The weight of the object. This is a force acting downwards, caused by the object1s mass in the 2arth1s gravitational field.
Air resistance. This is a frictional force acting in the o!!osite direction to the movement of the object.
Three stages of falling When an object is dro!!ed, we can identify three stages before it hits the ground: 3.
At the start, the object accelerates downwards because of its weight. There is no air resistance. There is a resultant force acting downwards. /. As it gains s!eed, the object1s weight stays the same, but the air resistance on it increases. There is a resultant force acting downwards. 2ventually, the object1s weight is balanced by the air resistance. 3. There is no resultant force and the object reaches a steady s!eed, called the terminal velocity. Terminal velocity What ha!!ens if you dro! a feather and a coin together4 The feather and the coin have roughly the same surface area, so when they begin to fall they have about the same air resistance. As the feather falls, its air resistance increases until it soon balances the weight of the feather. The feather now falls at its terminal velocity. 5ut the coin is much heavier, so it has to travel uite fast before air resistance is large enough to balance its weight. In fact, it !robably hits the ground before it reaches its terminal velocity. &n the oon An astronaut on the -oon carried out a famous e#!eriment. +e dro!!ed a hammer and a feather at the same time and found that they landed together. The -oon1s gravity is too wea for it to hold onto an atmos!here, so there is no air resistance. When the hammer and feather were dro!!ed, they fell together with the same acceleration.
Circular Motion & Centripetal Force
From Newton’s first law of motion it is known that an object will remain stationary, or keep moving at constant velocity in a straight line unless acted upon by an unbalanced force !hen an object moves in a circular path its direction is changing all the time therefore according to Newton’s first law there must be an unbalanced force acting upon it all the time !hen an object moves in a circle although its speed is constant the direction is continuously changing "herefore its velocity is continuously changing as velocity is speed in a particular direction "he changing velocity in time means the object is accelerating all the time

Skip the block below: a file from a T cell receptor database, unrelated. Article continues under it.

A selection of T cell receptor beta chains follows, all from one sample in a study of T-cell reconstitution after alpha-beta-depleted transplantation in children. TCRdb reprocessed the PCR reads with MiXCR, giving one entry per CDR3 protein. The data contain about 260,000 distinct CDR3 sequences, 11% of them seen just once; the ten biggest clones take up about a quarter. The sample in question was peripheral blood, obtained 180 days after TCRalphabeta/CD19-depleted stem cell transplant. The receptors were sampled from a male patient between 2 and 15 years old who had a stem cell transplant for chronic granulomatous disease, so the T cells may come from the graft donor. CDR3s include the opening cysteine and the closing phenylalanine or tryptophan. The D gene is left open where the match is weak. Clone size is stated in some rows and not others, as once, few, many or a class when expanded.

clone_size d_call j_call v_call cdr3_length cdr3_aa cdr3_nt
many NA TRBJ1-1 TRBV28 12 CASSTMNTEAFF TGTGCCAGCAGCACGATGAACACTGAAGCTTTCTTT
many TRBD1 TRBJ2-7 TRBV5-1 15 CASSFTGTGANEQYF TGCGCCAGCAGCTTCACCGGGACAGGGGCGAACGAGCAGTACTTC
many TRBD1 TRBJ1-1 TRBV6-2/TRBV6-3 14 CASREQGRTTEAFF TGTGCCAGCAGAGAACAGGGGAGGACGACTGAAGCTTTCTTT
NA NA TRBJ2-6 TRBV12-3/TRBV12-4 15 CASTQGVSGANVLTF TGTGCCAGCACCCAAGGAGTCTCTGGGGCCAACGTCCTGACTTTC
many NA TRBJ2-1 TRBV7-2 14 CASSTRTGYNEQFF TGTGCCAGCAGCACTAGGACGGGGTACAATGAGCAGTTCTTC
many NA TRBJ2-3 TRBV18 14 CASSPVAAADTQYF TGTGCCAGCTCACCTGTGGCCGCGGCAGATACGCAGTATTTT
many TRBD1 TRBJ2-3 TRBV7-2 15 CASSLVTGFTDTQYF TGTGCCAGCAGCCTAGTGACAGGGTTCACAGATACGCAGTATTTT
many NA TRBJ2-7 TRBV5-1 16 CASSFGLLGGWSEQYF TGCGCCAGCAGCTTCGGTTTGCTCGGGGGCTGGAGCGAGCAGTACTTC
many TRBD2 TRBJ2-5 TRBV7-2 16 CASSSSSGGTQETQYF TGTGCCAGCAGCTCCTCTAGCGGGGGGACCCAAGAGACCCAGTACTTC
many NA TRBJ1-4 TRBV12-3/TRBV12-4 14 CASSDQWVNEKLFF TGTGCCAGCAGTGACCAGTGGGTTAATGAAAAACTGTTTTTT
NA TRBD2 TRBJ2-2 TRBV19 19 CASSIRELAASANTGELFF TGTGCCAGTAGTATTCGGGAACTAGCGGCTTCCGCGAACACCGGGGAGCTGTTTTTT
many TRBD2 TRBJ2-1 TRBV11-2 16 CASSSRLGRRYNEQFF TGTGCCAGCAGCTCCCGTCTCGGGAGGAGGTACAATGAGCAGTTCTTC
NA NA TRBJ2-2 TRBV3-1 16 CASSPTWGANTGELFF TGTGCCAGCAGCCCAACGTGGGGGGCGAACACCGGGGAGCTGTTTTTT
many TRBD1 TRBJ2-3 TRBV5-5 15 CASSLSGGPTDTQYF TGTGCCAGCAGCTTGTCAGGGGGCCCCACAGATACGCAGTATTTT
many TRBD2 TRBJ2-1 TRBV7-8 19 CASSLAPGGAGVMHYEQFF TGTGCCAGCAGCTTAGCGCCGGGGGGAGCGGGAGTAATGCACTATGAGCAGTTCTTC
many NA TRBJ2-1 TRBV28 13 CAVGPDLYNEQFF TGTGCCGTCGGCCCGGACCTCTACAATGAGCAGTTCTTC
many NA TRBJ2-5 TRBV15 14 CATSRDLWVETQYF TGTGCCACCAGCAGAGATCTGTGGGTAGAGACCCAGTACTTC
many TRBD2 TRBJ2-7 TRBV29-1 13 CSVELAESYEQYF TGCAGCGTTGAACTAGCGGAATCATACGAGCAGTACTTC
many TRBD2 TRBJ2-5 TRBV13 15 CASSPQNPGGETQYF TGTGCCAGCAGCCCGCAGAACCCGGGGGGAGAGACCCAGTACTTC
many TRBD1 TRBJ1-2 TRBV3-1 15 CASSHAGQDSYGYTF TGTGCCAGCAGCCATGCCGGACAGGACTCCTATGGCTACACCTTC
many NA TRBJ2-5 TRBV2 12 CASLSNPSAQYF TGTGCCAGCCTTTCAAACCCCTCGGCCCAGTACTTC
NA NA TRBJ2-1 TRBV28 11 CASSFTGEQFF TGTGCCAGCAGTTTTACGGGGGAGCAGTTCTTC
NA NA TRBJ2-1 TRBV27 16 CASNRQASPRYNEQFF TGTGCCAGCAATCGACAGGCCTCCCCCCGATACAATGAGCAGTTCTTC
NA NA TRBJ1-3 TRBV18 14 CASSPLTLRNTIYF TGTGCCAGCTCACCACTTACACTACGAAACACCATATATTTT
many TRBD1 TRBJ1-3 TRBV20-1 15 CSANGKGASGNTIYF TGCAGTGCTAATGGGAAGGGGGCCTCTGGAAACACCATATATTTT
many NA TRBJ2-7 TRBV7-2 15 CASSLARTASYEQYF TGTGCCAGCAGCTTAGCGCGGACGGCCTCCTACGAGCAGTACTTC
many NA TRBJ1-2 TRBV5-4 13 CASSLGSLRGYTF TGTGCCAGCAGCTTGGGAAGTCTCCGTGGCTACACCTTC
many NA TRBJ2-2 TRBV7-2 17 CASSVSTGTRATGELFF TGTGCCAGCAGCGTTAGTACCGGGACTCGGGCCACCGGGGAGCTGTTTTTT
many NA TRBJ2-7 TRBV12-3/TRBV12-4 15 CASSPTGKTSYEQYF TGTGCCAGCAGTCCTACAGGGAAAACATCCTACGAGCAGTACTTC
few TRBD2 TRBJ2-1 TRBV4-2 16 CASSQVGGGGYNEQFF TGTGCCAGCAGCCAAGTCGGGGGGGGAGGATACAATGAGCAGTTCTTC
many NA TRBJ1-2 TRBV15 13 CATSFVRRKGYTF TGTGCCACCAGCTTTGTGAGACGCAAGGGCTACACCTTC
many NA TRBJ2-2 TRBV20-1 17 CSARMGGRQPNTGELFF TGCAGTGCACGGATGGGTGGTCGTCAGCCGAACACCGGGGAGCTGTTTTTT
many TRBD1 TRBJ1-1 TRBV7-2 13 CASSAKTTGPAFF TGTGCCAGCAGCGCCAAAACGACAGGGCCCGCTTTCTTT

"he resultant force which causes this acceleration is the centripetal force The centripetal force always acts toward the centre of the circle. "he centripetal force is determined from the following e#uation$
%f a ball is tied to the end of a strong string and swung in a circle, the ball accelerates towards the centre of the circle "he centripetal force which causes the inwards acceleration is from the tension in the string caused by the person’s hand pulling the string %f the string breaks there is no longer a resultant force acting on the ball, so it will continue its motion in a straight line at constant speed
"he centripetal force re#uired to make an object perform circular motion increases in the following cases$
%f the mass of the object increases
%f the velocity of the object increases
%f the radius of the circle decreases
"he above points are evident when considering the e#uation for centripetal force